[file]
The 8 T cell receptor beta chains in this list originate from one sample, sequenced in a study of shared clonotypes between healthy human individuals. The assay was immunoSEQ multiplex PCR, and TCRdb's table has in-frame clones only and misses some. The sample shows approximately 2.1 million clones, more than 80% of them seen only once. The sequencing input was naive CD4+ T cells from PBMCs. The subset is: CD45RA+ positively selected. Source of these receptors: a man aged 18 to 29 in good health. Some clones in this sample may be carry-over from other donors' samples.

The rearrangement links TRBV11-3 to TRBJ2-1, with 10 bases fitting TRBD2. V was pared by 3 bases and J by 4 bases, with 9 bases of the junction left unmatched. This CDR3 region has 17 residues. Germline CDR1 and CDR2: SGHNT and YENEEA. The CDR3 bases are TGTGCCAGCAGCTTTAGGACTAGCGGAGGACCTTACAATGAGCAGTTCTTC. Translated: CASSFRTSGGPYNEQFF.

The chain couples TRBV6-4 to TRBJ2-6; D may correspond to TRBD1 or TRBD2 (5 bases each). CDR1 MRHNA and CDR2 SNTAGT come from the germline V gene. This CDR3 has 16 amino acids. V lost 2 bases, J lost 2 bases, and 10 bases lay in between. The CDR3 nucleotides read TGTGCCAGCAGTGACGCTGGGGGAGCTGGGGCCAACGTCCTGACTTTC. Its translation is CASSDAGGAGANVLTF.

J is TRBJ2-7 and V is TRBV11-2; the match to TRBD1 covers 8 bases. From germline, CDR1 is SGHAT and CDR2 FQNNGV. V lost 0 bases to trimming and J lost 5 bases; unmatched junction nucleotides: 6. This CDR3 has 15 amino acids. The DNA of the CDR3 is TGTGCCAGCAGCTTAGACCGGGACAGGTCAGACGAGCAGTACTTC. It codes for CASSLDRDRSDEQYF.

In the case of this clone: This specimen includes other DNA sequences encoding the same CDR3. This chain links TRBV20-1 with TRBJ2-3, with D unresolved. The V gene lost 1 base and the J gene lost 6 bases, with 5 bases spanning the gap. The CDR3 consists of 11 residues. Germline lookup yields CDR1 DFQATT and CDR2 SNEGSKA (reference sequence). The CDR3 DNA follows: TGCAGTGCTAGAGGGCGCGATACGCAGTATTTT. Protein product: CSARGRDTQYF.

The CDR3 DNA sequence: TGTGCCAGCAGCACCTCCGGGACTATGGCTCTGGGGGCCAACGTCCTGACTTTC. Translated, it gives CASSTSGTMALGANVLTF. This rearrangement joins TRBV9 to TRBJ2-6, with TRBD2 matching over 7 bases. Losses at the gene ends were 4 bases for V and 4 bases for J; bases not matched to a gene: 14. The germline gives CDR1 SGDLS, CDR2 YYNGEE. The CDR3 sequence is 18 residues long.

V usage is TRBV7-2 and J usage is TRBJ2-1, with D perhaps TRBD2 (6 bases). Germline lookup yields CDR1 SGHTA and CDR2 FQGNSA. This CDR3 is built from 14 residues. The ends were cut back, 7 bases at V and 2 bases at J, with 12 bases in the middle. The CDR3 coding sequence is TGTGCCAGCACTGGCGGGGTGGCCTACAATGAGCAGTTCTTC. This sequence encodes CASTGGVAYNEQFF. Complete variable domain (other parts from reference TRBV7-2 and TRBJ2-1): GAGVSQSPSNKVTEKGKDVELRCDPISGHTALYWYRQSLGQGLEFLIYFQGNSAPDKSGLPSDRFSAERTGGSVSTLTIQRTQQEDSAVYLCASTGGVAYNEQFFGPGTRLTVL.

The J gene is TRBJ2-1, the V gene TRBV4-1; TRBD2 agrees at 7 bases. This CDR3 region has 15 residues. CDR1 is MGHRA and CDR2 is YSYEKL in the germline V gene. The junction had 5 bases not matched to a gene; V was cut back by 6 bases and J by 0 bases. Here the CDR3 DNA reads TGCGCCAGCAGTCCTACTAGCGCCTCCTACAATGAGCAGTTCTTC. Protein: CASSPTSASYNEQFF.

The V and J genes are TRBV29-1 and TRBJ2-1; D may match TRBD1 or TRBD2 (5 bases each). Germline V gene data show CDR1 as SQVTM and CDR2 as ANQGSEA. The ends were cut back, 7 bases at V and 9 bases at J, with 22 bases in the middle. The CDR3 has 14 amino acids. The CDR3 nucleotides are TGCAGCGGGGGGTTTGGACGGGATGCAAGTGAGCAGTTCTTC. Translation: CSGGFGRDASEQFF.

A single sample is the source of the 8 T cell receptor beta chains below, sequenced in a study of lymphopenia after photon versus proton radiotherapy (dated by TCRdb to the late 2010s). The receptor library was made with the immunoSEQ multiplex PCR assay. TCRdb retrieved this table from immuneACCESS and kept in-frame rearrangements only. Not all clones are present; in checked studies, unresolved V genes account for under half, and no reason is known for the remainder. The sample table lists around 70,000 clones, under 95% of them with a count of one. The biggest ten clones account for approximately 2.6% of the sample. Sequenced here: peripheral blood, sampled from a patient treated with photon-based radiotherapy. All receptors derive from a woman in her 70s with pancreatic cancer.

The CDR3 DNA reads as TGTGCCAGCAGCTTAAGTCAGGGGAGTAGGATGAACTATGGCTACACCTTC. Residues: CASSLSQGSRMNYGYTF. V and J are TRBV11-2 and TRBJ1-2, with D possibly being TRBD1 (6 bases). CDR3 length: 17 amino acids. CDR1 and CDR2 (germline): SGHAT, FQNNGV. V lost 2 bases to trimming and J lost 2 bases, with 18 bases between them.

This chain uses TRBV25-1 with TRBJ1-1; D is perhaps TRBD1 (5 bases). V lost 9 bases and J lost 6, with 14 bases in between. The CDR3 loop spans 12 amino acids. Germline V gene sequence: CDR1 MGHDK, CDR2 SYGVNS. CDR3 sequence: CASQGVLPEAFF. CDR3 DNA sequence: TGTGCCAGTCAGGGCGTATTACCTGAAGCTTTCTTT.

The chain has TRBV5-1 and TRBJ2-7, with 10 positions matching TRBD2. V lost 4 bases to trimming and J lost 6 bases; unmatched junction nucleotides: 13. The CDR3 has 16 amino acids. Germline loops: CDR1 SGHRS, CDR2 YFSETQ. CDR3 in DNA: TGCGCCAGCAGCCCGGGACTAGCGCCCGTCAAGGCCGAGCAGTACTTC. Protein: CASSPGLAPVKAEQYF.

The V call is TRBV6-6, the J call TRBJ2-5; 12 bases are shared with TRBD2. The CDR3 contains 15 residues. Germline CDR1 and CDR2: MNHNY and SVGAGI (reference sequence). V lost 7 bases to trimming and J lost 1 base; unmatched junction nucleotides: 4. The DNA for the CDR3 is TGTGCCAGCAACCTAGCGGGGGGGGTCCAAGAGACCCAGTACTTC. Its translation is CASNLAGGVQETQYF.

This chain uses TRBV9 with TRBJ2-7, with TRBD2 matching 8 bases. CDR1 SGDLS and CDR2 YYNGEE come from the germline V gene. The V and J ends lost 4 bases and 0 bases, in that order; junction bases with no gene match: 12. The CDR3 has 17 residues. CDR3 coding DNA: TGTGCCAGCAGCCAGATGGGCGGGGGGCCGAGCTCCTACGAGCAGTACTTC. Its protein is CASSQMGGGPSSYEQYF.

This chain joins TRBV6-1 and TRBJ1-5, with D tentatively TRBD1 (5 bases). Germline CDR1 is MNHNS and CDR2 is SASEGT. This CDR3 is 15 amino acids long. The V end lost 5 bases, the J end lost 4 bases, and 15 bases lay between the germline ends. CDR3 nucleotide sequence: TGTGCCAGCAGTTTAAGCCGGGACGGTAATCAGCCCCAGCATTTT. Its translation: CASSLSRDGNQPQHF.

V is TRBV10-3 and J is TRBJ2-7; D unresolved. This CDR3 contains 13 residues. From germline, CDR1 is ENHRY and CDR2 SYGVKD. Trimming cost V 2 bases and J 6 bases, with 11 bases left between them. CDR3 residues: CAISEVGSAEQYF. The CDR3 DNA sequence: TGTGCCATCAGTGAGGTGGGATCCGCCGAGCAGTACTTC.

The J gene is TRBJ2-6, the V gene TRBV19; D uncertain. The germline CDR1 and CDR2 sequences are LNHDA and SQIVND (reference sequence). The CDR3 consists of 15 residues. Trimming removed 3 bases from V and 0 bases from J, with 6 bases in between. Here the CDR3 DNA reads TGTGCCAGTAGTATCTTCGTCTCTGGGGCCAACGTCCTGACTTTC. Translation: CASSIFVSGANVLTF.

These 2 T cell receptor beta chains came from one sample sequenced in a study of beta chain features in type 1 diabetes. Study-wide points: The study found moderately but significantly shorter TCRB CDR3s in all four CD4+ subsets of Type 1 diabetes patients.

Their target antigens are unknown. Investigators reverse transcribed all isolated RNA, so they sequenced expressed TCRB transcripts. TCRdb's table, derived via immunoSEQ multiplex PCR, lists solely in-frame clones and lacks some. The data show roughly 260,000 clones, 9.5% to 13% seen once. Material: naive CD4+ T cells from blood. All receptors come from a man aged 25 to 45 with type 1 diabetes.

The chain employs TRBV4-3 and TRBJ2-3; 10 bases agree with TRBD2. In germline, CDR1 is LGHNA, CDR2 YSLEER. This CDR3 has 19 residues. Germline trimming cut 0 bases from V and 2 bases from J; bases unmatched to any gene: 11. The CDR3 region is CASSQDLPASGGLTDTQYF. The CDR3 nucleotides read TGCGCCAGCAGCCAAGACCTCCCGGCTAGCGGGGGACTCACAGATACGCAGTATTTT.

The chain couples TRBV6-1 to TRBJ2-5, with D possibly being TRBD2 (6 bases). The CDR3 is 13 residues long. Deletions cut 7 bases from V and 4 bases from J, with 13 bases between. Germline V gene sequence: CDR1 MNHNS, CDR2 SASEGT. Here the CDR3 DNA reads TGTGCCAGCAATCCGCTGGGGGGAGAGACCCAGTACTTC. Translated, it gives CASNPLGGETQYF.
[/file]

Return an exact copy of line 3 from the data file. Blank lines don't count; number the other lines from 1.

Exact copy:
The chain couples TRBV6-4 to TRBJ2-6; D may correspond to TRBD1 or TRBD2 (5 bases each). CDR1 MRHNA and CDR2 SNTAGT come from the germline V gene. This CDR3 has 16 amino acids. V lost 2 bases, J lost 2 bases, and 10 bases lay in between. The CDR3 nucleotides read TGTGCCAGCAGTGACGCTGGGGGAGCTGGGGCCAACGTCCTGACTTTC. Its translation is CASSDAGGAGANVLTF.